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NASA James Webb Space Telescope Nearly Done With Final Testing

A 3D rendering of how the James Webb telescope looks in space, fully deployed.
NASA's Goddard Space Flight Center Conceptual Image Lab

What's happening

The JWST team has completed 15 of 17 "modes," or checkpoints, on the road to booting up the telescope.

Why it matters

Successful testing means we're still on the path to receiving the first JWST images on July 12.

It's almost time. 

NASA is revving up to release its very first interstellar discoveries from the groundbreaking James Webb Space Telescope. Come July 12, we may begin seeing the universe through a vastly clearer lens. 

And in preparation for the highly anticipated day, JWST researchers have been meticulously perfecting each of the scope's trailblazing pieces of equipment -- and on that note, we have a couple of updates. 

NASA scientists announced on June 23 that they'd calibrated the eye of a JWST-mounted device called NIRSpec. That was a pretty big milestone because of the streamlined way NASA organized the road to regular JWST use. The agency basically has to get through 17 instrument "modes," which you can think of as testing checkpoints, through analysis and observation before fully booting up the space explorer.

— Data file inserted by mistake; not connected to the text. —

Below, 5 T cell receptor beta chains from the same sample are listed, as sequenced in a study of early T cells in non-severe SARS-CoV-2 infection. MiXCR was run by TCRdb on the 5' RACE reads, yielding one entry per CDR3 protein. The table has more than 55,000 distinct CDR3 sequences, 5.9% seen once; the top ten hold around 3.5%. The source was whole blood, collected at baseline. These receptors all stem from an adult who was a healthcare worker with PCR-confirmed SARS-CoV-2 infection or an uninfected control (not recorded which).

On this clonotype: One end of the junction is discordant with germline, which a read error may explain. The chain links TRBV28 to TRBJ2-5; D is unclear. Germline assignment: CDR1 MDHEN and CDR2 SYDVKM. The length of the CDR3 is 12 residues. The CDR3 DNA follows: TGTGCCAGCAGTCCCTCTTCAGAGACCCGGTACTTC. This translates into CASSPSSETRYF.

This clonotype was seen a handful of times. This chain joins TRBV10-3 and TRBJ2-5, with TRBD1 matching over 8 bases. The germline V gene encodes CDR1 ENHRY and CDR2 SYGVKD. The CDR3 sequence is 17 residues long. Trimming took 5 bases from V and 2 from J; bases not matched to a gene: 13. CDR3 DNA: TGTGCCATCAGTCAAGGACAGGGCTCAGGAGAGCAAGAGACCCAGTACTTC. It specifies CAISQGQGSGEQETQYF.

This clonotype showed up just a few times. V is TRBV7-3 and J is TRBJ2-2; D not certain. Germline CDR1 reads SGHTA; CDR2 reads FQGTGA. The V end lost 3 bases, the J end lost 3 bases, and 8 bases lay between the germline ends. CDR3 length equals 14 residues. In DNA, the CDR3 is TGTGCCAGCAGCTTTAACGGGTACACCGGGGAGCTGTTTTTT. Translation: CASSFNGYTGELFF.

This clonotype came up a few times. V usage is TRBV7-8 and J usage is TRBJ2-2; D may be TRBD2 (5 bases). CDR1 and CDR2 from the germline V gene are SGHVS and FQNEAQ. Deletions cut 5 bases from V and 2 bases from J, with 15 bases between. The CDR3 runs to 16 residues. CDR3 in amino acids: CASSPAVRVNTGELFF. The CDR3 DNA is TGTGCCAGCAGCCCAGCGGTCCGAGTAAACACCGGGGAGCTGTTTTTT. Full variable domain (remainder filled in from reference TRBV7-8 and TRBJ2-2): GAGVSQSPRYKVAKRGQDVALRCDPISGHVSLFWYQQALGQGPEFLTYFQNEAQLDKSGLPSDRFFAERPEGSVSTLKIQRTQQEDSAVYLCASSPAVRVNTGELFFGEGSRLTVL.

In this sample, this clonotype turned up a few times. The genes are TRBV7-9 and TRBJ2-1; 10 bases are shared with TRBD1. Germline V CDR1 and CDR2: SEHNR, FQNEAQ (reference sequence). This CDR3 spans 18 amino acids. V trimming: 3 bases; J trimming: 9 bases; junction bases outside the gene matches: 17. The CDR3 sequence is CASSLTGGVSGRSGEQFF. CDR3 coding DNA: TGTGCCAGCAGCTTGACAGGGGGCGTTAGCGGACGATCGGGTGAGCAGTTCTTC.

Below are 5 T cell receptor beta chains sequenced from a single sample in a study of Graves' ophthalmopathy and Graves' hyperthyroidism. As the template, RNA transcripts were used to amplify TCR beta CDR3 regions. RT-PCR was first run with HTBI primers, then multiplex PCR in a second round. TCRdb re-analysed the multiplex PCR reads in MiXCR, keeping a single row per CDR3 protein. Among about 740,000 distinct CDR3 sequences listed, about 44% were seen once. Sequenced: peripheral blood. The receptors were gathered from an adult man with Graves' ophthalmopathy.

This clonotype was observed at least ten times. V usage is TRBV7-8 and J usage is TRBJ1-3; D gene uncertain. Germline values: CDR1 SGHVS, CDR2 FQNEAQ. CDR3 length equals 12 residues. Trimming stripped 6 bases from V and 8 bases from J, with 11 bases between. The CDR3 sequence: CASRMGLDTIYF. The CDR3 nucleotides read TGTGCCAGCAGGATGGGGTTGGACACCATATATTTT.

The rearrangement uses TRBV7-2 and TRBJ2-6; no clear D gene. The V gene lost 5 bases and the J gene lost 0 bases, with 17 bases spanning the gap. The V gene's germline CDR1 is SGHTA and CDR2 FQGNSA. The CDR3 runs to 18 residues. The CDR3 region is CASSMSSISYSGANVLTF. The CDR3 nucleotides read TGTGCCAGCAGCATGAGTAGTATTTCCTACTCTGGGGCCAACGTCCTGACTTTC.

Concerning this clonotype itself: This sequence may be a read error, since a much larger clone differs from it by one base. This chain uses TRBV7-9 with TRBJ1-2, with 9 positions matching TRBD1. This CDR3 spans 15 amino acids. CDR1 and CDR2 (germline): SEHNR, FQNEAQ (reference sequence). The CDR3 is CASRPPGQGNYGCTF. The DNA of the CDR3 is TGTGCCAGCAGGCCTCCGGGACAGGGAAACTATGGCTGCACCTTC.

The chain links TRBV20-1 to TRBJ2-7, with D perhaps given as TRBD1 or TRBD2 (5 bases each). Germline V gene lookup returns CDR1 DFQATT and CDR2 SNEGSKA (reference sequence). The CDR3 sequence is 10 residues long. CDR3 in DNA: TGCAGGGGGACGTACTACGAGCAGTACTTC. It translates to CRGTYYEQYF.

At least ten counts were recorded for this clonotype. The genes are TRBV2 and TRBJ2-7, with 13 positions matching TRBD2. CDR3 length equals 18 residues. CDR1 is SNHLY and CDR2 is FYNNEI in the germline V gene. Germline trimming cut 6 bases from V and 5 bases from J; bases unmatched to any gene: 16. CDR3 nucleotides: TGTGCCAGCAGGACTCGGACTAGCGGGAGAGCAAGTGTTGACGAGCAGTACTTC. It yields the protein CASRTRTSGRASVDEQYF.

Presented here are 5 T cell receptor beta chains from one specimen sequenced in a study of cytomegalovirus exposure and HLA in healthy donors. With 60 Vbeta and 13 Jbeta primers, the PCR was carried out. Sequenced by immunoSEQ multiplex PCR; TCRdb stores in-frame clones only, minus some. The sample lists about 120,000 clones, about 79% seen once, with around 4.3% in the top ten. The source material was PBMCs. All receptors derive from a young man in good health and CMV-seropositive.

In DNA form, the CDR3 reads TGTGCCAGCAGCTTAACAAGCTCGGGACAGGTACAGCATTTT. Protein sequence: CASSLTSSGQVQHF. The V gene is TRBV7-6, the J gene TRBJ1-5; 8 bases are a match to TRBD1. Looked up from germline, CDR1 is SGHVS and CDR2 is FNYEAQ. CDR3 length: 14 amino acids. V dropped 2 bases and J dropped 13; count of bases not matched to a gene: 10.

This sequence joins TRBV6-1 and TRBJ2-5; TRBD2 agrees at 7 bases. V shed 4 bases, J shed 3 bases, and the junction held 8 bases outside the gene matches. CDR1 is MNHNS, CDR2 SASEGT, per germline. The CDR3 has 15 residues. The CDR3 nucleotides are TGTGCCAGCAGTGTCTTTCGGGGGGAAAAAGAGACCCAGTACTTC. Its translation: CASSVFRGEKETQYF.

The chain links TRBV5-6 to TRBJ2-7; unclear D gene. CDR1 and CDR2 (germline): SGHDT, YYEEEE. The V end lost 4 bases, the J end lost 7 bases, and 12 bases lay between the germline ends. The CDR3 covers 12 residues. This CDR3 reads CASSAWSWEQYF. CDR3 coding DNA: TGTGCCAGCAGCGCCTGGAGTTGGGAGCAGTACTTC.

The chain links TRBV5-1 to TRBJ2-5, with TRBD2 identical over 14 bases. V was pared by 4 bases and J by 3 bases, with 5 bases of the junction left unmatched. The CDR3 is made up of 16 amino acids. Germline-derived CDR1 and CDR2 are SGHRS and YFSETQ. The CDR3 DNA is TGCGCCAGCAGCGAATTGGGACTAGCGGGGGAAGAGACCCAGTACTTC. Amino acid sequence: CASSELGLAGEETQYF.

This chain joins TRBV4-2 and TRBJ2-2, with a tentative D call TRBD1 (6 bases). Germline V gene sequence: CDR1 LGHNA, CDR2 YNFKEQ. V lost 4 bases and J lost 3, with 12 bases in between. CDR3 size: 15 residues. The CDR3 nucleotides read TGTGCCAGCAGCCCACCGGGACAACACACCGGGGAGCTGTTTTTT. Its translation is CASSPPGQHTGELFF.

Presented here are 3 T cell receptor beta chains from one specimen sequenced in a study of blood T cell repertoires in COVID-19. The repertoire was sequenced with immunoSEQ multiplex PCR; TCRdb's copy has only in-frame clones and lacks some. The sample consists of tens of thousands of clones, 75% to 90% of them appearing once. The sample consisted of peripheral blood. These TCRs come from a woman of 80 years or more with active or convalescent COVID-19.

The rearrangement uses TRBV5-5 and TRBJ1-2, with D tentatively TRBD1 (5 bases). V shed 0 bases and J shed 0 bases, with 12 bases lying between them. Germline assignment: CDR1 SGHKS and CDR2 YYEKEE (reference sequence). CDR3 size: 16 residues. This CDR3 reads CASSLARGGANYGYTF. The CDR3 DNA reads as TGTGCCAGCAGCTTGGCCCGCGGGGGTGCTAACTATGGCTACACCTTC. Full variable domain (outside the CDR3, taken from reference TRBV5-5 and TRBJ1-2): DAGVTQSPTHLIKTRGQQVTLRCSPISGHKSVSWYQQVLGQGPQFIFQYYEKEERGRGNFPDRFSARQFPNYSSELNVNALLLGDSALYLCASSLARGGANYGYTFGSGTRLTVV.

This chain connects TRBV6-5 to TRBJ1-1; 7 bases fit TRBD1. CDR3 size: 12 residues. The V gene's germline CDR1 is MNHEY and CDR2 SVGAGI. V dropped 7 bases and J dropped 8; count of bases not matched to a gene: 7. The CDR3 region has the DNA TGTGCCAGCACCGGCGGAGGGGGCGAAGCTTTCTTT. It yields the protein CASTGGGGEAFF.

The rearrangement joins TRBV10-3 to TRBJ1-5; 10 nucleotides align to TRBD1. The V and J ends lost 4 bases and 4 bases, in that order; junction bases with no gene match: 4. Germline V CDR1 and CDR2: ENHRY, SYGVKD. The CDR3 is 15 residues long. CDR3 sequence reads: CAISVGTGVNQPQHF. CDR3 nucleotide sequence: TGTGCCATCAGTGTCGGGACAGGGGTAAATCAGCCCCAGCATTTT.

With those NIRSpec achievements, the agency had passed the halfway point on the mode ledger -- bringing the grand total to 10 out of 17 complete. "The recent confirmation of NIRSpec target acquisition ... primes the NIRSpec team for our last activities of commissioning," the team said. "We cannot wait to see the first NIRSpec science observations coming this summer!" 

And on July 1, the agency brought that total up to 15 of 17 modes complete as well as confirming that three of four major instruments are fully accounted for. All that's left is getting NIRCam -- JWST's big-dog imager -- up to speed.    

A quick recap of the James Webb specs

There are four key components to JWST, each of which contributes to those 17 modes outlined by the agency. Of note, almost all these facets rely on some type of infrared light detection, which means they can study a part of the electromagnetic spectrum invisible to human eyes.